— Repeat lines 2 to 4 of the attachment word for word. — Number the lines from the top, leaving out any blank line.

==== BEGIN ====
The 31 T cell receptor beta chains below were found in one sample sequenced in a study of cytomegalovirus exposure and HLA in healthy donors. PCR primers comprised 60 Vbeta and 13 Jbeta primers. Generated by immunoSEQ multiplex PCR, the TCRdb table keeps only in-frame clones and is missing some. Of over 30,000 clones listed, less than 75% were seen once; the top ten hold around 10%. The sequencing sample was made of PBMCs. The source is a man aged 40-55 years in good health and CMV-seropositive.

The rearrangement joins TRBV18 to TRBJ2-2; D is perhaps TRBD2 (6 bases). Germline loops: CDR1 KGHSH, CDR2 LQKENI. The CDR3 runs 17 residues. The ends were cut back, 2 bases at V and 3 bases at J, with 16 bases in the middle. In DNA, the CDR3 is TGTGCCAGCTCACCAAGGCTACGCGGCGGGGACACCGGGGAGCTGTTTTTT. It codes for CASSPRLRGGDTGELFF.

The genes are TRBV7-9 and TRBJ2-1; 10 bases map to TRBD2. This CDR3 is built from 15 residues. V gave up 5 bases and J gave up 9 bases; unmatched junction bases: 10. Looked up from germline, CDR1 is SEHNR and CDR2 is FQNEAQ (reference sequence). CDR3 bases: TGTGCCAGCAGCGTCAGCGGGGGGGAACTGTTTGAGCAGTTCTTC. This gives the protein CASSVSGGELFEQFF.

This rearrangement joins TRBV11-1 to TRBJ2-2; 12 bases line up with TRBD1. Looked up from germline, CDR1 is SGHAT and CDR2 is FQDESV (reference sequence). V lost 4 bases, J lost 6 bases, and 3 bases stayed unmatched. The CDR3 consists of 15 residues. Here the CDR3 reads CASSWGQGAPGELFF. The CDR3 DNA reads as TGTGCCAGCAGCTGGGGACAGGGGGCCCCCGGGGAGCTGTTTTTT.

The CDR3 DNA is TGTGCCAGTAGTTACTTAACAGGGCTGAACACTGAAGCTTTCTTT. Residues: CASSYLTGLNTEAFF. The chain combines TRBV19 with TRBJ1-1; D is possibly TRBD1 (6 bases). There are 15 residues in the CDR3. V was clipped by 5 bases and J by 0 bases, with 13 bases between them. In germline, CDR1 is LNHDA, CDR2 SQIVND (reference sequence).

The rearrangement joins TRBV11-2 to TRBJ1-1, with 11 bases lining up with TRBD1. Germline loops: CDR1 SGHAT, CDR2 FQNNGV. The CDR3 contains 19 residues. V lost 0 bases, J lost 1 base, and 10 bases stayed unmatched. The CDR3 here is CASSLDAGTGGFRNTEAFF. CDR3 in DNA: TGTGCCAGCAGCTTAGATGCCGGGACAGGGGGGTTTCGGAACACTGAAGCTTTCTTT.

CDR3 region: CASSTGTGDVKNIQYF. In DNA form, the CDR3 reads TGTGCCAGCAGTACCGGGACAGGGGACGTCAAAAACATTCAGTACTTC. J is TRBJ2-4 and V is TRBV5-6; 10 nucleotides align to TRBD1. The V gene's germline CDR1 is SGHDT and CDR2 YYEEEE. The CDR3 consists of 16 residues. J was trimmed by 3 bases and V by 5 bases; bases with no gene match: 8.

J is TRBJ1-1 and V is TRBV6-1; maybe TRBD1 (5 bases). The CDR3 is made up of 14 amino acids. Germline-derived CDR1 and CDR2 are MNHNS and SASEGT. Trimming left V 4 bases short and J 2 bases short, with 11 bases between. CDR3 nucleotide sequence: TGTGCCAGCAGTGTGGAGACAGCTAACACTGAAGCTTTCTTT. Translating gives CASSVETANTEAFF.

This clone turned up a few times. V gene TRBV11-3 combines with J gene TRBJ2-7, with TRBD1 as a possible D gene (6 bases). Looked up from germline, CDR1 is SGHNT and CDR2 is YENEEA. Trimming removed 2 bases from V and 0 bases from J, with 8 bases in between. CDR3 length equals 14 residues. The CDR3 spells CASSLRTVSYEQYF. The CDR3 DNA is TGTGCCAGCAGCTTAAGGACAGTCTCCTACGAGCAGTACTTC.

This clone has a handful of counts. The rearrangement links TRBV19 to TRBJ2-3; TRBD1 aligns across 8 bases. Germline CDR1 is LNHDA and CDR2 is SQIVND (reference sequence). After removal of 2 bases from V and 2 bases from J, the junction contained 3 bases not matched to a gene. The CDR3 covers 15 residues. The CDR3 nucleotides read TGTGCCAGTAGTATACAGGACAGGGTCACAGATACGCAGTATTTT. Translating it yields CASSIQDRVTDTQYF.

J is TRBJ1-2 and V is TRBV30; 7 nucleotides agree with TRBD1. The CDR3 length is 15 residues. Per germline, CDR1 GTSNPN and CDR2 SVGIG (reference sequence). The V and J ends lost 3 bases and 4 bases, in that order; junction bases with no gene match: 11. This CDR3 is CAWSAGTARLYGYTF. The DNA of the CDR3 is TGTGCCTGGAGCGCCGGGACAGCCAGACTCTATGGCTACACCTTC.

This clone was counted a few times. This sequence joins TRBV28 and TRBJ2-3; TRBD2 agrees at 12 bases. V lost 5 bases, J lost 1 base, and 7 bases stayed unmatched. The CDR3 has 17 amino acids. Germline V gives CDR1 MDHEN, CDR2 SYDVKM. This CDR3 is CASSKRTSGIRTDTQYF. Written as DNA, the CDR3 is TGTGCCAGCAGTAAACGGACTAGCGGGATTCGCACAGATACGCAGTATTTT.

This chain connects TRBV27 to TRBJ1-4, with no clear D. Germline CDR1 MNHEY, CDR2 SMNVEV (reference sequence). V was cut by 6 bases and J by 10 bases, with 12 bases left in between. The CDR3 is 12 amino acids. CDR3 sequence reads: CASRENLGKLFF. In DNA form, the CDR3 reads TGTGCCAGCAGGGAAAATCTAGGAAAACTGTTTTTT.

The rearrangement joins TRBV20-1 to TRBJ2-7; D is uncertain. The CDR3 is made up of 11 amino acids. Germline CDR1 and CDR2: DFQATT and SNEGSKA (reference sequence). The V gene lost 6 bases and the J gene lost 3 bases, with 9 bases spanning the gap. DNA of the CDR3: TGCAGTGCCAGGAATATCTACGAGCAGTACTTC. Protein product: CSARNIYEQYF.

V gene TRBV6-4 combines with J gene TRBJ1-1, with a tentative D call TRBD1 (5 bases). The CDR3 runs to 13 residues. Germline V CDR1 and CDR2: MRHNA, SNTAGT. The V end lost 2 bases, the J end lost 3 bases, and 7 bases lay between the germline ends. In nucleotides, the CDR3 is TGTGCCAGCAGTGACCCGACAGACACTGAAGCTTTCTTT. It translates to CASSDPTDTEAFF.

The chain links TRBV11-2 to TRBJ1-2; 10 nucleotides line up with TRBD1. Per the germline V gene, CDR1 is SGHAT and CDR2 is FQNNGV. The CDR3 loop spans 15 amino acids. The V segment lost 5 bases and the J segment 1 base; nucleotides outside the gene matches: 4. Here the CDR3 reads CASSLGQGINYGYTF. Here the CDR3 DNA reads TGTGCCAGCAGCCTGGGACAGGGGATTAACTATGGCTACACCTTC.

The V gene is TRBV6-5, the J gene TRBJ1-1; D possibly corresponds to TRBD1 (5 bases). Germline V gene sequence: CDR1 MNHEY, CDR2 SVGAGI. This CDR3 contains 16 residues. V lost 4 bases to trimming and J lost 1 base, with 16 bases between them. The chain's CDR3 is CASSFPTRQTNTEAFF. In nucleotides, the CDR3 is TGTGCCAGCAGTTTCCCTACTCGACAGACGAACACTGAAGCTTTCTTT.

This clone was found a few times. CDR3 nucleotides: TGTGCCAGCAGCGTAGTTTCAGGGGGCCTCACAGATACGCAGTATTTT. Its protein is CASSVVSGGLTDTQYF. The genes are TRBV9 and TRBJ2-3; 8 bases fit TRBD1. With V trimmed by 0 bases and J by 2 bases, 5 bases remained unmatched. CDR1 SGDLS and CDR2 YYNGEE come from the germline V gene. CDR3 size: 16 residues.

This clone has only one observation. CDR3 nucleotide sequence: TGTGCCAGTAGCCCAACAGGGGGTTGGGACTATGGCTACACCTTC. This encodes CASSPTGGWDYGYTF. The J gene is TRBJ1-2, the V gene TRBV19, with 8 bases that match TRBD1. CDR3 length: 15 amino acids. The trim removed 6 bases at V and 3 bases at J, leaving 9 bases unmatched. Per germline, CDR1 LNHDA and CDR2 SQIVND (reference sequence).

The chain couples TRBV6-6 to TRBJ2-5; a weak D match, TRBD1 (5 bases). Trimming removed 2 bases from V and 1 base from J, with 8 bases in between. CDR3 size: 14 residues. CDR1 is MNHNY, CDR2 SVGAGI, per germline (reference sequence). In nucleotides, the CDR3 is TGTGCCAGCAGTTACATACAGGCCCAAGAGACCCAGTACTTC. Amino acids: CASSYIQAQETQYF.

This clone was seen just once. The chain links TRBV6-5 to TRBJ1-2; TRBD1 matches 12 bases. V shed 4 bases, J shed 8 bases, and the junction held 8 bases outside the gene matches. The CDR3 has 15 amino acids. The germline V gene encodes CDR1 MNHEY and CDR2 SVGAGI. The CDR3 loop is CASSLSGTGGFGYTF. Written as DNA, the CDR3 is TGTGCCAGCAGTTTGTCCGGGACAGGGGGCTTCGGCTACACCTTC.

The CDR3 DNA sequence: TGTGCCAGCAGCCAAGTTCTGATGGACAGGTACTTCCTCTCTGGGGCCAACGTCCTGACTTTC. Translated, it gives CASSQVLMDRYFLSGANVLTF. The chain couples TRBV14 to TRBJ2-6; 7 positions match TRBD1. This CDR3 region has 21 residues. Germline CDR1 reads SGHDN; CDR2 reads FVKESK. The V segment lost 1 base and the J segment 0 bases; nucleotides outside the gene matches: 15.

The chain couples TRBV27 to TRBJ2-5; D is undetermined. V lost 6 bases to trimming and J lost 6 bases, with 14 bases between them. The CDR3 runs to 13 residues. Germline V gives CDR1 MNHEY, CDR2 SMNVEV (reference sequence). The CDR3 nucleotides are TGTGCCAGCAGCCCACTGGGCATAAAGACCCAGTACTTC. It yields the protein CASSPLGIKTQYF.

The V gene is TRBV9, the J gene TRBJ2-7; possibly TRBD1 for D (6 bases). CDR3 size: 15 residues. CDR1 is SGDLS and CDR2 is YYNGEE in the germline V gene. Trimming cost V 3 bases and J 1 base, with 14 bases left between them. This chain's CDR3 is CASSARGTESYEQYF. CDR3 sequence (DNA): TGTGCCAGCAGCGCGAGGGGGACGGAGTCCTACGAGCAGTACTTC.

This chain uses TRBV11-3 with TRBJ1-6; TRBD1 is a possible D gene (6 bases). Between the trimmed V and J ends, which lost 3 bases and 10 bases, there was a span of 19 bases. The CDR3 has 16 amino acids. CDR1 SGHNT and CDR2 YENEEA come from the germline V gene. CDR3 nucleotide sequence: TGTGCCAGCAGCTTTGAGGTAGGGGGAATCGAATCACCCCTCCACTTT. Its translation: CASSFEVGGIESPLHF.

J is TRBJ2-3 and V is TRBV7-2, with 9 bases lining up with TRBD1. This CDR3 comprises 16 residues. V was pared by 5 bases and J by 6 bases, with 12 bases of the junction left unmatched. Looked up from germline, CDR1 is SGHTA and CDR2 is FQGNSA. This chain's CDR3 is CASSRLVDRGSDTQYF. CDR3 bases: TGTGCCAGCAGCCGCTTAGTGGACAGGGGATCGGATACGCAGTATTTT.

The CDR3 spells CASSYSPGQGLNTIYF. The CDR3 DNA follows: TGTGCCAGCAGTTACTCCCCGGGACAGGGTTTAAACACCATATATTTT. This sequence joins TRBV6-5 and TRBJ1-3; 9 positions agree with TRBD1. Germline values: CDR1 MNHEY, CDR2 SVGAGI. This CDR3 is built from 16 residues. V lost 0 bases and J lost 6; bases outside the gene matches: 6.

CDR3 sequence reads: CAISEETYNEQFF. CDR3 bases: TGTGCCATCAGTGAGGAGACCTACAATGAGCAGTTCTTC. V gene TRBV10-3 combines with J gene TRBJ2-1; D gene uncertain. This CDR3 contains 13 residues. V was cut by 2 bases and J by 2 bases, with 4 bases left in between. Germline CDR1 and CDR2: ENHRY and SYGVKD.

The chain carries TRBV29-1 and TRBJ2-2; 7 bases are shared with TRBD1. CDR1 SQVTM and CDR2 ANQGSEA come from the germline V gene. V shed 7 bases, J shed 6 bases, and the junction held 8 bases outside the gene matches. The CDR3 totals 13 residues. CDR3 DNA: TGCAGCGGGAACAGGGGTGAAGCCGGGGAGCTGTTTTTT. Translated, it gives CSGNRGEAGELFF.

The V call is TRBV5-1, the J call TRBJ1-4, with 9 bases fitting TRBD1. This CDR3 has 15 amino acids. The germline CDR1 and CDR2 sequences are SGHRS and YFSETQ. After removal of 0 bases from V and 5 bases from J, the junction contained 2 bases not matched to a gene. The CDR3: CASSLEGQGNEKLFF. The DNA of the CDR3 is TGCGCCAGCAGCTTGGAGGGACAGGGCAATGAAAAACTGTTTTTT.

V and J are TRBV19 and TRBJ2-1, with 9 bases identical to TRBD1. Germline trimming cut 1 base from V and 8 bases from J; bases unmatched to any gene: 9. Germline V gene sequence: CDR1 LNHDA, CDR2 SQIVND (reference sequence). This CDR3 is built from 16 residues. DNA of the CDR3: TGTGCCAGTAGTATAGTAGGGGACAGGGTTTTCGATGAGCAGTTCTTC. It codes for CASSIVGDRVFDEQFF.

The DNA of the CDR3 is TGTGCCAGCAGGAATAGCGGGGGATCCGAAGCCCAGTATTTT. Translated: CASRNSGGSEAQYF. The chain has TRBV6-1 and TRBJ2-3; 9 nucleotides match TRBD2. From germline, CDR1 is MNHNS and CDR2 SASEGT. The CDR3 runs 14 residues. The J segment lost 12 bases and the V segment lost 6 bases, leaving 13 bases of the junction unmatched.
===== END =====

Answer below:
The rearrangement joins TRBV18 to TRBJ2-2; D is perhaps TRBD2 (6 bases). Germline loops: CDR1 KGHSH, CDR2 LQKENI. The CDR3 runs 17 residues. The ends were cut back, 2 bases at V and 3 bases at J, with 16 bases in the middle. In DNA, the CDR3 is TGTGCCAGCTCACCAAGGCTACGCGGCGGGGACACCGGGGAGCTGTTTTTT. It codes for CASSPRLRGGDTGELFF.

The genes are TRBV7-9 and TRBJ2-1; 10 bases map to TRBD2. This CDR3 is built from 15 residues. V gave up 5 bases and J gave up 9 bases; unmatched junction bases: 10. Looked up from germline, CDR1 is SEHNR and CDR2 is FQNEAQ (reference sequence). CDR3 bases: TGTGCCAGCAGCGTCAGCGGGGGGGAACTGTTTGAGCAGTTCTTC. This gives the protein CASSVSGGELFEQFF.

This rearrangement joins TRBV11-1 to TRBJ2-2; 12 bases line up with TRBD1. Looked up from germline, CDR1 is SGHAT and CDR2 is FQDESV (reference sequence). V lost 4 bases, J lost 6 bases, and 3 bases stayed unmatched. The CDR3 consists of 15 residues. Here the CDR3 reads CASSWGQGAPGELFF. The CDR3 DNA reads as TGTGCCAGCAGCTGGGGACAGGGGGCCCCCGGGGAGCTGTTTTTT.